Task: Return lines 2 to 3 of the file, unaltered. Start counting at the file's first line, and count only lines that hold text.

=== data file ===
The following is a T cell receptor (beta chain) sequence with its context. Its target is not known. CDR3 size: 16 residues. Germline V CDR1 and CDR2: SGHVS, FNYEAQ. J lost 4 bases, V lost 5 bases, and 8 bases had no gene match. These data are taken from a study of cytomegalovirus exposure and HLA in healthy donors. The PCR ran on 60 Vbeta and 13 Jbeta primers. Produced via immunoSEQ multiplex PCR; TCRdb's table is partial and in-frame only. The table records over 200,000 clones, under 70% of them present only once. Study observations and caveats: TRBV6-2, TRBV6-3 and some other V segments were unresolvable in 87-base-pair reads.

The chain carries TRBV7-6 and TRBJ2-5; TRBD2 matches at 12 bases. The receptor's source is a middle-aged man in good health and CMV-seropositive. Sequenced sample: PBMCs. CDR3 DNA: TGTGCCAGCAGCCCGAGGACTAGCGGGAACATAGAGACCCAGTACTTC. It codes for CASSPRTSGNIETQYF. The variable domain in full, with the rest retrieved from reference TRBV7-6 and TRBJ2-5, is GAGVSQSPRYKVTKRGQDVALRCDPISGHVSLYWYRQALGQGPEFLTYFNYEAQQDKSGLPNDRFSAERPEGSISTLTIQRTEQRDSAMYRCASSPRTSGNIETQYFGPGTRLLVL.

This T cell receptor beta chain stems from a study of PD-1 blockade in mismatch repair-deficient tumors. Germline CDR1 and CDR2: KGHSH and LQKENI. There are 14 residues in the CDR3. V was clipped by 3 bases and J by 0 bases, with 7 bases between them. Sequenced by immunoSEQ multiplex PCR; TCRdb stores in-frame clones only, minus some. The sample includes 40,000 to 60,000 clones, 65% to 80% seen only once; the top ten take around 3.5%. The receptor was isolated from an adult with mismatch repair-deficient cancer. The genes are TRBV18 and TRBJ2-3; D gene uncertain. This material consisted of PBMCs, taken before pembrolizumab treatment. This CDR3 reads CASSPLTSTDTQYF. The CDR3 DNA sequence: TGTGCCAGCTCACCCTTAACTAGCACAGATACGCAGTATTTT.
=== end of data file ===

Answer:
The chain carries TRBV7-6 and TRBJ2-5; TRBD2 matches at 12 bases. The receptor's source is a middle-aged man in good health and CMV-seropositive. Sequenced sample: PBMCs. CDR3 DNA: TGTGCCAGCAGCCCGAGGACTAGCGGGAACATAGAGACCCAGTACTTC. It codes for CASSPRTSGNIETQYF. The variable domain in full, with the rest retrieved from reference TRBV7-6 and TRBJ2-5, is GAGVSQSPRYKVTKRGQDVALRCDPISGHVSLYWYRQALGQGPEFLTYFNYEAQQDKSGLPNDRFSAERPEGSISTLTIQRTEQRDSAMYRCASSPRTSGNIETQYFGPGTRLLVL.

This T cell receptor beta chain stems from a study of PD-1 blockade in mismatch repair-deficient tumors. Germline CDR1 and CDR2: KGHSH and LQKENI. There are 14 residues in the CDR3. V was clipped by 3 bases and J by 0 bases, with 7 bases between them. Sequenced by immunoSEQ multiplex PCR; TCRdb stores in-frame clones only, minus some. The sample includes 40,000 to 60,000 clones, 65% to 80% seen only once; the top ten take around 3.5%. The receptor was isolated from an adult with mismatch repair-deficient cancer. The genes are TRBV18 and TRBJ2-3; D gene uncertain. This material consisted of PBMCs, taken before pembrolizumab treatment. This CDR3 reads CASSPLTSTDTQYF. The CDR3 DNA sequence: TGTGCCAGCTCACCCTTAACTAGCACAGATACGCAGTATTTT.